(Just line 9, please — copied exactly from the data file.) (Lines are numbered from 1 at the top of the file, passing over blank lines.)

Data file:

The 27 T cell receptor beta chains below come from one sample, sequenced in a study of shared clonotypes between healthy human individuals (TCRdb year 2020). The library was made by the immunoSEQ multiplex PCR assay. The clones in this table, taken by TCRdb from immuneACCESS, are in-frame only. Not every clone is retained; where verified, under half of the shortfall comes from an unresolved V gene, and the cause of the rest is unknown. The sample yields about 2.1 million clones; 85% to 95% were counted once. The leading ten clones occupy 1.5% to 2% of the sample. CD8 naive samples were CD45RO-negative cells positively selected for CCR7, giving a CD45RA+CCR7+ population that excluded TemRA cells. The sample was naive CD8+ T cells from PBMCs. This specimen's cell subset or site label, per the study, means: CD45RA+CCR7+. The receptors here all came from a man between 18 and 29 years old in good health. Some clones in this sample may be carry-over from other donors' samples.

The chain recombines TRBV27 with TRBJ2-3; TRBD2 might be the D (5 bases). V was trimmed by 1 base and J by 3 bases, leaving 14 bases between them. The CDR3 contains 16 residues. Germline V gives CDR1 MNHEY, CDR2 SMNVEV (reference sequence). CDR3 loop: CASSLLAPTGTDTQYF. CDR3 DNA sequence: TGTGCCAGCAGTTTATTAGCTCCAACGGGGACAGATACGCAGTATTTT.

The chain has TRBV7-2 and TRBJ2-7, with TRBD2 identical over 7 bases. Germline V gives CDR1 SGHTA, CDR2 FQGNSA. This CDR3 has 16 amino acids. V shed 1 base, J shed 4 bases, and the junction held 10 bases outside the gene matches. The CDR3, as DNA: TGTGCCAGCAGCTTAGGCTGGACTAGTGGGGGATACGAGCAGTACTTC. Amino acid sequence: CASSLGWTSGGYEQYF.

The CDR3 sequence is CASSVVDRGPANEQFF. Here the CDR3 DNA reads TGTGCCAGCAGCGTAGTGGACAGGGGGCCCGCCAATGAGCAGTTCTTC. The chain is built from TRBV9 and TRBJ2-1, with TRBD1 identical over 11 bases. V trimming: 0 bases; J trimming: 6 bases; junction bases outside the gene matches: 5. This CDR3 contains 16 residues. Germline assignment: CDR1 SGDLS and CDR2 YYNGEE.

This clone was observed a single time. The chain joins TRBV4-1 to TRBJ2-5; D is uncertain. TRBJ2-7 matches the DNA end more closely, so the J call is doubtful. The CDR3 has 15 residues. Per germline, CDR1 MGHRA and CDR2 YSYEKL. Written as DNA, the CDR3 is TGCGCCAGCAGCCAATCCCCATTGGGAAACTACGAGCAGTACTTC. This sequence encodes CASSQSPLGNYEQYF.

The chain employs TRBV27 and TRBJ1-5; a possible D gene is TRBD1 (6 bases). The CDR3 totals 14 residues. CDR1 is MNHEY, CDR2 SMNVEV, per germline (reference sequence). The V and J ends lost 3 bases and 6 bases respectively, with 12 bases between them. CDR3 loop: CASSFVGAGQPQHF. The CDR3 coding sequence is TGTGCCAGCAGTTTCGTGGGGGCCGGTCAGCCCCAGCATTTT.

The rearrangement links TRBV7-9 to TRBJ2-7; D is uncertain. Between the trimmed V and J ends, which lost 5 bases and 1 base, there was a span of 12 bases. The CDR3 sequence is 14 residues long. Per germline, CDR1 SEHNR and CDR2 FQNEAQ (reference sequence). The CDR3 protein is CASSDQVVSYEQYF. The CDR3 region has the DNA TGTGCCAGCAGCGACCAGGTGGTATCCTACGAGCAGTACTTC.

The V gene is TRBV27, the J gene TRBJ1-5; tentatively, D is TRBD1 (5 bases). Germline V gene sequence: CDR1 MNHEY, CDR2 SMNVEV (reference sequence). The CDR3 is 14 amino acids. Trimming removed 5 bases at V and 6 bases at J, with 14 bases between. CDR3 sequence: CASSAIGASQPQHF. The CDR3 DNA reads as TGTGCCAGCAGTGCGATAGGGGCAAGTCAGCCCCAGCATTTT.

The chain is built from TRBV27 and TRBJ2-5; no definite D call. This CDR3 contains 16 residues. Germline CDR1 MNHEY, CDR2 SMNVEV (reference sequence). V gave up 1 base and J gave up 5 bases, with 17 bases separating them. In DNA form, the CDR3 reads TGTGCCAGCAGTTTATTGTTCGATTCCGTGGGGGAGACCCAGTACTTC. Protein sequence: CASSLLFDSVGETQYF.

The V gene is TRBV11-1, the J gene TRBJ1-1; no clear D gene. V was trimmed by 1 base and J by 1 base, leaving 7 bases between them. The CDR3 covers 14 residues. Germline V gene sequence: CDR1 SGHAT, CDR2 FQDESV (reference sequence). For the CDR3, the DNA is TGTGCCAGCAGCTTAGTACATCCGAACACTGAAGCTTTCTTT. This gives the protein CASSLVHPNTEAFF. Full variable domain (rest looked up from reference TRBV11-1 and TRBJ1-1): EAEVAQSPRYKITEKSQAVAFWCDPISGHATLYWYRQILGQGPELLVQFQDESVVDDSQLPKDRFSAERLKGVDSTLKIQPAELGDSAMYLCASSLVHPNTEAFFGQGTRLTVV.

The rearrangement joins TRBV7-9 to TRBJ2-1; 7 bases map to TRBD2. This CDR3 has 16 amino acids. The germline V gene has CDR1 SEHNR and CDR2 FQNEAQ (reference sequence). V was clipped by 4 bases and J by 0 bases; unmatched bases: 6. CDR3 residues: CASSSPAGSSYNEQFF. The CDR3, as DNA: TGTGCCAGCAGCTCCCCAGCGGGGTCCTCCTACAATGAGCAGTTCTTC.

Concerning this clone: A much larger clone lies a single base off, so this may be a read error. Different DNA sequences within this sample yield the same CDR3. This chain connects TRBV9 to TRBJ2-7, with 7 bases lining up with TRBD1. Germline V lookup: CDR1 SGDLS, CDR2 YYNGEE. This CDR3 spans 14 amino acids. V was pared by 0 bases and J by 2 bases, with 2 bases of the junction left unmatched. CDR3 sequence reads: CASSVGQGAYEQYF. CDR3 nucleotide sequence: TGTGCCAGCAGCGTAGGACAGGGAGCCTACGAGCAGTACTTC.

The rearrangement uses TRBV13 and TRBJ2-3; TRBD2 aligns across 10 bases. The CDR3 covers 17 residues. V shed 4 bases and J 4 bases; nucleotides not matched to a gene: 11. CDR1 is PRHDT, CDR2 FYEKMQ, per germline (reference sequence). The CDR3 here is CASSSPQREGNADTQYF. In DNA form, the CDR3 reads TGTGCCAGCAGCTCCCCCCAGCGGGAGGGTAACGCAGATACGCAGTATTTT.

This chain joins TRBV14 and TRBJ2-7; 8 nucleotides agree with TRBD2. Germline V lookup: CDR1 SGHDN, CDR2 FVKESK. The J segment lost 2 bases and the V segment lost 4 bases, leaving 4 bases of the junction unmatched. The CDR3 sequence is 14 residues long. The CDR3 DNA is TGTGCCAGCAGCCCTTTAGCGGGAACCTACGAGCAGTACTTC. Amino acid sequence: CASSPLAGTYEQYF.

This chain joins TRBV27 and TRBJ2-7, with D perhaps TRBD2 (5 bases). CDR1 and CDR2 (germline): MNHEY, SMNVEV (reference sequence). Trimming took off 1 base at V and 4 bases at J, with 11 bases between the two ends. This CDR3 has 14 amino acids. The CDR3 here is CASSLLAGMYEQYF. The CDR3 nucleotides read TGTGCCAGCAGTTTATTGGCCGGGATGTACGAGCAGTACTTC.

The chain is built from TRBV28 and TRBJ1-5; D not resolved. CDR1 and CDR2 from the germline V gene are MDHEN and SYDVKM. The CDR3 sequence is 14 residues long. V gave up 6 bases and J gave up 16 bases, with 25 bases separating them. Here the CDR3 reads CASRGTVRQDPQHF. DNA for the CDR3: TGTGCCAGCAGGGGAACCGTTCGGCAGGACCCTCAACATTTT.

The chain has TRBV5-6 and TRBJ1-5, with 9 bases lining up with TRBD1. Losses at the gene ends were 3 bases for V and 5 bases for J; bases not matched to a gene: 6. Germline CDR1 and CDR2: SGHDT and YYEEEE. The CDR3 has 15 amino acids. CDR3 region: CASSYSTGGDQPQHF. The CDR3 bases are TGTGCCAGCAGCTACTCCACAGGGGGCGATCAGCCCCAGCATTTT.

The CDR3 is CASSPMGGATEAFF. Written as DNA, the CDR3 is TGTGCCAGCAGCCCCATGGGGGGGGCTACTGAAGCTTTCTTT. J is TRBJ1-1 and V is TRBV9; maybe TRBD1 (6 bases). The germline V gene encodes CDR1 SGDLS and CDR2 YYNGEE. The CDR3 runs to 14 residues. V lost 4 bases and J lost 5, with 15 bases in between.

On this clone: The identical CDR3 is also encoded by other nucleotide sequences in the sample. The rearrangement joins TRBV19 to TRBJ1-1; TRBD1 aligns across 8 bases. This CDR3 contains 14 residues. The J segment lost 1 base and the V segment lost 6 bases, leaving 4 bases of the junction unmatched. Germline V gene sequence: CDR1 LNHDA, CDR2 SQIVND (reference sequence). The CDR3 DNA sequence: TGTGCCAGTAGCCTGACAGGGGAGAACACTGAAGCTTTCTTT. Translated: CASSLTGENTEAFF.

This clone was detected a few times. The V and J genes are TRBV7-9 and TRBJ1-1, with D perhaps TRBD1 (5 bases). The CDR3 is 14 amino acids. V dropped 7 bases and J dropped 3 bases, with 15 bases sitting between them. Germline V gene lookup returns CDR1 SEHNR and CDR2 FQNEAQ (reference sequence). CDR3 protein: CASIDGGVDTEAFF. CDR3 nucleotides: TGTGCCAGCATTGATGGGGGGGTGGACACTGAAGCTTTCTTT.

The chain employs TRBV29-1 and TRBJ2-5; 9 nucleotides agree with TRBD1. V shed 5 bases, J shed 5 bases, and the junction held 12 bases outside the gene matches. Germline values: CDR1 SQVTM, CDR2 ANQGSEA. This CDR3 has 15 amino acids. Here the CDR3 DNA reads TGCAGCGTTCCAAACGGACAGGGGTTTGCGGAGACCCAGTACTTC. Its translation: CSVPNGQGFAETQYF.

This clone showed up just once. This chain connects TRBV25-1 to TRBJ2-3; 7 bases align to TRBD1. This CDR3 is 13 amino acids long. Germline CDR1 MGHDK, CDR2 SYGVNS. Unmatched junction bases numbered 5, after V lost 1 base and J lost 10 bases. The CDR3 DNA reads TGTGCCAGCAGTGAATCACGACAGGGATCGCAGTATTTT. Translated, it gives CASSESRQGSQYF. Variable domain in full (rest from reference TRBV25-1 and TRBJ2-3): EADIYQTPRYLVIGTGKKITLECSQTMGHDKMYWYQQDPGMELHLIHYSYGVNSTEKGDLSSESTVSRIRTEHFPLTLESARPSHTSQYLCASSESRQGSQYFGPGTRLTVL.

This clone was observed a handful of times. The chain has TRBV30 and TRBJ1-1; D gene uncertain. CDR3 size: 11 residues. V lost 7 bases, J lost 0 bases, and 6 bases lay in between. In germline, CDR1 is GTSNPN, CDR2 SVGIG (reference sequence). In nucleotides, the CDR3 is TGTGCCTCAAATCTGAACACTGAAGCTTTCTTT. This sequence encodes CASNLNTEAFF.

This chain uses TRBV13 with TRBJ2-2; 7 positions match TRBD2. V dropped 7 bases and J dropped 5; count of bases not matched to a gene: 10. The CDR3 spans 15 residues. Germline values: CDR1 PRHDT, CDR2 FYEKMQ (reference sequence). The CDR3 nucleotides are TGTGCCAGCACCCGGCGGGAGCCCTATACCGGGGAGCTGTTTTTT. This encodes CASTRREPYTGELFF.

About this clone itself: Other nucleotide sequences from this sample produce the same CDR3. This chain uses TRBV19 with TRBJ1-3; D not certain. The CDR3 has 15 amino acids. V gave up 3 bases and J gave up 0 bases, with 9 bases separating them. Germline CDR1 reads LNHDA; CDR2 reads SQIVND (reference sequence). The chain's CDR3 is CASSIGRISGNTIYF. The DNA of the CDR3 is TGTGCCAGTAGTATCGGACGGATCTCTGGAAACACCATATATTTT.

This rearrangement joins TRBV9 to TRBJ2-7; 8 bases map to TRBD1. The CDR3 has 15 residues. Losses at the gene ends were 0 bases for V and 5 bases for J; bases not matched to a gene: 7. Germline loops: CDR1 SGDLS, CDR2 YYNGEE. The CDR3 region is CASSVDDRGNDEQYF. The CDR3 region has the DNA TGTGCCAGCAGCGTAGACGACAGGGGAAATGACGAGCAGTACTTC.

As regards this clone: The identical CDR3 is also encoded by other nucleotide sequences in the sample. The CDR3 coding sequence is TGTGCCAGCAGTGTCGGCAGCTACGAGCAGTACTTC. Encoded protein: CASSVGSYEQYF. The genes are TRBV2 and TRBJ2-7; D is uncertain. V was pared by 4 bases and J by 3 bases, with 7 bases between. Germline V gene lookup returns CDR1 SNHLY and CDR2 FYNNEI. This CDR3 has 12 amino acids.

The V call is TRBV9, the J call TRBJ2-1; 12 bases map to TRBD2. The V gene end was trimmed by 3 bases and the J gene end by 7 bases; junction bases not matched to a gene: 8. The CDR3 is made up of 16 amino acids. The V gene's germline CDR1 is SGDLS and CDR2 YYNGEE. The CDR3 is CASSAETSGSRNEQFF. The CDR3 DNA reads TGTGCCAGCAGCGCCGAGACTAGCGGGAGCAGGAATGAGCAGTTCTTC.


The chain is built from TRBV27 and TRBJ2-5; no definite D call. This CDR3 contains 16 residues. Germline CDR1 MNHEY, CDR2 SMNVEV (reference sequence). V gave up 1 base and J gave up 5 bases, with 17 bases separating them. In DNA form, the CDR3 reads TGTGCCAGCAGTTTATTGTTCGATTCCGTGGGGGAGACCCAGTACTTC. Protein sequence: CASSLLFDSVGETQYF.